When love goes wrong, what's a sad, mad cowgirl to do? Ask country's all-time queens.

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Country breakup songs
Credit: Stephen J. Cohen/Getty Images; Andrew Lipovsky/NBCU Photo Bank/NBCUniversal via Getty Images; Rick Diamond/Getty Images

Divorce has been moonlighting as a creative muse for decades. Nowhere is that more apparent than in country music, which has seen everyone from Tammy Wynette to Dolly Parton to Miranda Lambert record scorched-earth breakup anthems. Last week, Kacey Musgraves added her own take to the canon with Star-crossed — which isn't a country album per se as much a a country-hybrid that meshes the genre's close-to-the-bone storytelling with elements of soul, pop, and disco. In honor of the Grammy winner's latest release, we run down eight of the most blistering divorce anthems from country music's queens.

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"A Church, A Courtroom, and Then Goodbye" – Patsy Cline (1955)

Six years before "Crazy," Cline traced two lovers' short, sorry path from the altar to the end of the line with this bittersweet steel-guitar teardrop of a ballad.

"D-I-V-O-R-C-E" – Tammy Wynette (1968)

The First Lady of Country knew her material firsthand — she tried on five husbands, and split with F-O-U-R — when she unleashed the world's saddest spelling bee.

"Rated 'X'" – Loretta Lynn (1972)

Being a divorcée cuts both ways on Lynn's classic takedown of the unfair double standards for women who dare to wear the scarlet letter of singledom.

"Starting Over Again" – Dolly Parton (1980)

No vamping "Jolene"s or heart- clutching "I Will Always Love You"s — just a pair of fools, their kids all grown and 30-year union dissolved, facing the grim prospect of turning 50 alone.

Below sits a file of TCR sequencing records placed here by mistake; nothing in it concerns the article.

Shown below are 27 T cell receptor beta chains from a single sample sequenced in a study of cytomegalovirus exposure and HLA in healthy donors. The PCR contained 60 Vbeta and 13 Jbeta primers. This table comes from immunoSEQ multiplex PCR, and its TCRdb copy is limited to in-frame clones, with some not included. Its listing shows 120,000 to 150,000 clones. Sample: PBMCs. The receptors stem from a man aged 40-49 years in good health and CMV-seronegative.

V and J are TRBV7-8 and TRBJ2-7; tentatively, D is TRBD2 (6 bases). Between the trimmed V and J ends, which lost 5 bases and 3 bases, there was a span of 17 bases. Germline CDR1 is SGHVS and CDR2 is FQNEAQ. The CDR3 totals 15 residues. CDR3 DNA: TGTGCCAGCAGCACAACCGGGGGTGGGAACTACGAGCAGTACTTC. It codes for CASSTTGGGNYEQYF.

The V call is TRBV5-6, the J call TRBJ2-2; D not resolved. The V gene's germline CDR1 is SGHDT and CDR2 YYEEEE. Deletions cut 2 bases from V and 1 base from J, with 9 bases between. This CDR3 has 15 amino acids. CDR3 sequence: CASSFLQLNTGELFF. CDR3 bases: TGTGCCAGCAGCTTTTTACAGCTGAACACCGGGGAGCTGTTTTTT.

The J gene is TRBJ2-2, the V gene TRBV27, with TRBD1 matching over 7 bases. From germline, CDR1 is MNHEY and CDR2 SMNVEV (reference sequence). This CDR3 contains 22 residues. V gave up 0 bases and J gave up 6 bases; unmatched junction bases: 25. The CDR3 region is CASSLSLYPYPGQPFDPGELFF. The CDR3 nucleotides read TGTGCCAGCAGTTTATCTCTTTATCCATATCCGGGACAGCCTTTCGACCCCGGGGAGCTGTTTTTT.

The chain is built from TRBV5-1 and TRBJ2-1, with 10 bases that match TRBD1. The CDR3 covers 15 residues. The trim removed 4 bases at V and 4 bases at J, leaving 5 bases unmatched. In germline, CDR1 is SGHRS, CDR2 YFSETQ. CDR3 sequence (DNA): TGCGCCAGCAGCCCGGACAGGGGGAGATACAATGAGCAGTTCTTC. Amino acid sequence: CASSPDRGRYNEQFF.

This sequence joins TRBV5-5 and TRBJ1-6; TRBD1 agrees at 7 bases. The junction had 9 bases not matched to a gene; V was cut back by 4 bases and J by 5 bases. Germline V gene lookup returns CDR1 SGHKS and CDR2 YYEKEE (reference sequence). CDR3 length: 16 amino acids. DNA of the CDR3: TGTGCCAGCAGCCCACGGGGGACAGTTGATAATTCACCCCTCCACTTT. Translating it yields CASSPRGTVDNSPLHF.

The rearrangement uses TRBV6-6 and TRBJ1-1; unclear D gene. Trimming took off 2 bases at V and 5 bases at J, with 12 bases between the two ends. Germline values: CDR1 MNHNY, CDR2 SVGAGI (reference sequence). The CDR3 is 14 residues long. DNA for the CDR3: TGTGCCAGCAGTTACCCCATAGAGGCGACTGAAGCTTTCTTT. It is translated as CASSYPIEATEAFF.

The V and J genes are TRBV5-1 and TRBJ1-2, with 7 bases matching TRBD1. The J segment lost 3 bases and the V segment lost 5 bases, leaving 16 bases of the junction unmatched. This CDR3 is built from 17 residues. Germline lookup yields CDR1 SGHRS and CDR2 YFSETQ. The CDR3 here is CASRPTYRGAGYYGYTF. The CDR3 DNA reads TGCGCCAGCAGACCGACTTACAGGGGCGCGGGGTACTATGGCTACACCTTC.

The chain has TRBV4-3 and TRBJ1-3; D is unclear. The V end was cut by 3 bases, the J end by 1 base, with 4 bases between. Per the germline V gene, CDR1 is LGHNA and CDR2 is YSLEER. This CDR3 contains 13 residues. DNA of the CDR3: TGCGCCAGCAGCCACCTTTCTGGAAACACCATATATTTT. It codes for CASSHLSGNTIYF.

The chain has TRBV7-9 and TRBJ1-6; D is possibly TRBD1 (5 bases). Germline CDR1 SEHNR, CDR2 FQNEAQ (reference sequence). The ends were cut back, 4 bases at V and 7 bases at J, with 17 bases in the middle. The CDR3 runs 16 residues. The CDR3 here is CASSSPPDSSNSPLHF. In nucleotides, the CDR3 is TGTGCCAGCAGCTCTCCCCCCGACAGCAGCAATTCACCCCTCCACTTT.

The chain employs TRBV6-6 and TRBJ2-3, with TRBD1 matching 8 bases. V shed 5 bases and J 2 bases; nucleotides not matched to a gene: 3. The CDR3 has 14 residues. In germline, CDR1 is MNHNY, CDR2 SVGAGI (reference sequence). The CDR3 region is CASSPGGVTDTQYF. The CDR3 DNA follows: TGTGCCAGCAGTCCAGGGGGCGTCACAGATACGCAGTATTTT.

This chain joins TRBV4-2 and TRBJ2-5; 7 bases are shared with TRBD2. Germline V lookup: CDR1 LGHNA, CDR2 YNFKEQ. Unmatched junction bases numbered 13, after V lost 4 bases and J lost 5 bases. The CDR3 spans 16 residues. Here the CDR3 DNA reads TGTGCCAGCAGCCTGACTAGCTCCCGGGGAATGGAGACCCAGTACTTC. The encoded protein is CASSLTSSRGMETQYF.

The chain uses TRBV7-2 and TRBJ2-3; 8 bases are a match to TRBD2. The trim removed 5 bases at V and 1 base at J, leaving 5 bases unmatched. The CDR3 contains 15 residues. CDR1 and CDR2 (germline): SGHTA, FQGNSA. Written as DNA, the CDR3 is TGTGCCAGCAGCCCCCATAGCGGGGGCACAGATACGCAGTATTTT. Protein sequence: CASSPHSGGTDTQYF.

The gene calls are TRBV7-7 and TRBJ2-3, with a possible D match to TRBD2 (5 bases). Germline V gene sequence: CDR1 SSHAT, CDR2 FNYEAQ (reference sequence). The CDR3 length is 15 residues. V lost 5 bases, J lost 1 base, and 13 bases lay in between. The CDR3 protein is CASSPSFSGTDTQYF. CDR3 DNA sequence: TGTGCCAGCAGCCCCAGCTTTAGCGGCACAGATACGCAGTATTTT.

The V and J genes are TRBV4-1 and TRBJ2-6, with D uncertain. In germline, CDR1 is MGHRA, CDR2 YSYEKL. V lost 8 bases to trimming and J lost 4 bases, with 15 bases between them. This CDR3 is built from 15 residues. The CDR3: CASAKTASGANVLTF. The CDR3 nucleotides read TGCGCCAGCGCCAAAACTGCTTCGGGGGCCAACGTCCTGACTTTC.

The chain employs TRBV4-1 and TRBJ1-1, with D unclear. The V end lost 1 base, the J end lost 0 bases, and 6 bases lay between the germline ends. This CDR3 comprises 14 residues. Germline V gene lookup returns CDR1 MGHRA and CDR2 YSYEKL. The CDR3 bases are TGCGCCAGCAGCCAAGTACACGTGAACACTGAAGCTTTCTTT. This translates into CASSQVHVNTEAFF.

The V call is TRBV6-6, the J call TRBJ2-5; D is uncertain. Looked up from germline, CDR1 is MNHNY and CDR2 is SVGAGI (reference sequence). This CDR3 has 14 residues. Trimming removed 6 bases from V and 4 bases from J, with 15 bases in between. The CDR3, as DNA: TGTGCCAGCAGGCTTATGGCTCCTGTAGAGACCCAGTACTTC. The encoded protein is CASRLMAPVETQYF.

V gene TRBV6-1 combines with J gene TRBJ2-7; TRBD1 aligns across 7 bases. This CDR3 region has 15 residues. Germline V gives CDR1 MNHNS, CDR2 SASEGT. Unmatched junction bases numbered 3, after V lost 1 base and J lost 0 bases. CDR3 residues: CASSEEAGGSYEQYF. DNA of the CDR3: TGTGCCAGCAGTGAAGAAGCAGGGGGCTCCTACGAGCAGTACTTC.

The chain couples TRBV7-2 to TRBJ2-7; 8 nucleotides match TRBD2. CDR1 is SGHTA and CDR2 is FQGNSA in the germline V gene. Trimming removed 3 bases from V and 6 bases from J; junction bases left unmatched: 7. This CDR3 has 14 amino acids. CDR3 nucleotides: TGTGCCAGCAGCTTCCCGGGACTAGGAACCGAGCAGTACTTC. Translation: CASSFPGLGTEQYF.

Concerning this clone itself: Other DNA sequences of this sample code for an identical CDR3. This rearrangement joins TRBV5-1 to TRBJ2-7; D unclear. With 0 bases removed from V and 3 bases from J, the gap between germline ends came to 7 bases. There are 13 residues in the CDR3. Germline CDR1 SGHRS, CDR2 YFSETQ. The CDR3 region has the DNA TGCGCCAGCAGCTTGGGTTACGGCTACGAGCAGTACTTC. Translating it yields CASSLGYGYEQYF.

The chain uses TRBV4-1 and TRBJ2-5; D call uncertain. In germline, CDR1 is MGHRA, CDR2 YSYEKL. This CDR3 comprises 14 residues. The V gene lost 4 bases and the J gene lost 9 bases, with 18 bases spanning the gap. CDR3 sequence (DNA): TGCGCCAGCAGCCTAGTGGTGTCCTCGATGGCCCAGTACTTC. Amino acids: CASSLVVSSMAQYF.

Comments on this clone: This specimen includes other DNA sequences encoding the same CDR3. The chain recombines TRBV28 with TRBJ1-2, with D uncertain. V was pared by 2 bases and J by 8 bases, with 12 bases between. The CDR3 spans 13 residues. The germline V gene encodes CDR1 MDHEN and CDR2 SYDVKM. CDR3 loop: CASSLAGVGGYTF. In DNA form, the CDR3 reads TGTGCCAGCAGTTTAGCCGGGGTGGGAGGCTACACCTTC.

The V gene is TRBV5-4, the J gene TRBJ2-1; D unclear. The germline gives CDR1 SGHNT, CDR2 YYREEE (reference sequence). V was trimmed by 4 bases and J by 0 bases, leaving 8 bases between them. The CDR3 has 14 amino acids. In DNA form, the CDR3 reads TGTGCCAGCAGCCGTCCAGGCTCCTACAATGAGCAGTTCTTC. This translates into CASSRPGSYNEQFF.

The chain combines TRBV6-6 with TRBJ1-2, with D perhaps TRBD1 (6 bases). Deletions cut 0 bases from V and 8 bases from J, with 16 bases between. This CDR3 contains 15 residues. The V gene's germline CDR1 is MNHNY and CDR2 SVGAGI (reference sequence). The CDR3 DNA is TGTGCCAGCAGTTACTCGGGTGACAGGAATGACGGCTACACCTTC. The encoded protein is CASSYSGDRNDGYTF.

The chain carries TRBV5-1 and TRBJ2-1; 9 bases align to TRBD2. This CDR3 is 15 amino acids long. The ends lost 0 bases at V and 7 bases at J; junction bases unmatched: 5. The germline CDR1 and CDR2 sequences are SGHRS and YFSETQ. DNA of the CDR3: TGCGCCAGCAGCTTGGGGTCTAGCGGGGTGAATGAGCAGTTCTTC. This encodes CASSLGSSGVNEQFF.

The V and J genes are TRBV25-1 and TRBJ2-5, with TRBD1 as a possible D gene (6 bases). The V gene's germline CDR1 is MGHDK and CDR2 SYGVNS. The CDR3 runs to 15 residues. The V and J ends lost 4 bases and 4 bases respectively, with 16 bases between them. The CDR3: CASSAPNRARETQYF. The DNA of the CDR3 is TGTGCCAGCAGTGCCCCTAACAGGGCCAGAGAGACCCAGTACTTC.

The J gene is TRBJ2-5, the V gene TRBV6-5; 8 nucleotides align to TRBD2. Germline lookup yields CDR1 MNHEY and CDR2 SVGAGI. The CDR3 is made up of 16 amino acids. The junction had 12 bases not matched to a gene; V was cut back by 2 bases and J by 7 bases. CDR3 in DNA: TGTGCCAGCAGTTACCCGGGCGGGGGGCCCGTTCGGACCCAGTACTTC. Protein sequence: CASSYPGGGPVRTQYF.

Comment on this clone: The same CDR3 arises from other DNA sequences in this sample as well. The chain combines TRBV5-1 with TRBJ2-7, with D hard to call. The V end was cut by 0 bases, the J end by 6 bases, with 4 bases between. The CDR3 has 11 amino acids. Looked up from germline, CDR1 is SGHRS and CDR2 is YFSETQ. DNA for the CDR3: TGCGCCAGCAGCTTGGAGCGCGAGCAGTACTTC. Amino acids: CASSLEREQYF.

"You Don't Even Know Who I Am" – Patty Loveless (1995)

Romance ends not with a bang but a whimper on Loveless' strummy, somber torch song: a ring on the pillow, a key left in the door, and a Dear John note in the kitchen next to the grocery list.

"You Were Mine" – The Chicks (1998)

A devastated plea to an unfaithful man who's moved on, leaving his stricken ex with their two small children and a faded photo album full of memories.

"Does My Ring Burn Your Finger" – Lee Ann Womack (2000)

Love is a flat circle for Womack's woman scorned on this back-porch burner — a world of pain where all the kisses were lies and the past is something "buried in a shallow grave."

"Mama's Broken Heart" – Miranda Lambert (2011)

Mama says, "Go and fix your makeup, girl, it's just a breakup/ Run and hide your crazy and start actin' like a lady." Lambert's fantastically brassy response (co-penned by Musgraves, no less)? "Bite me," basically.

A version of this story appears in the October issue of Entertainment Weekly, on newsstands Sept. 17 and available to order here. Don't forget to subscribe for more exclusive interviews and photos, only in EW.

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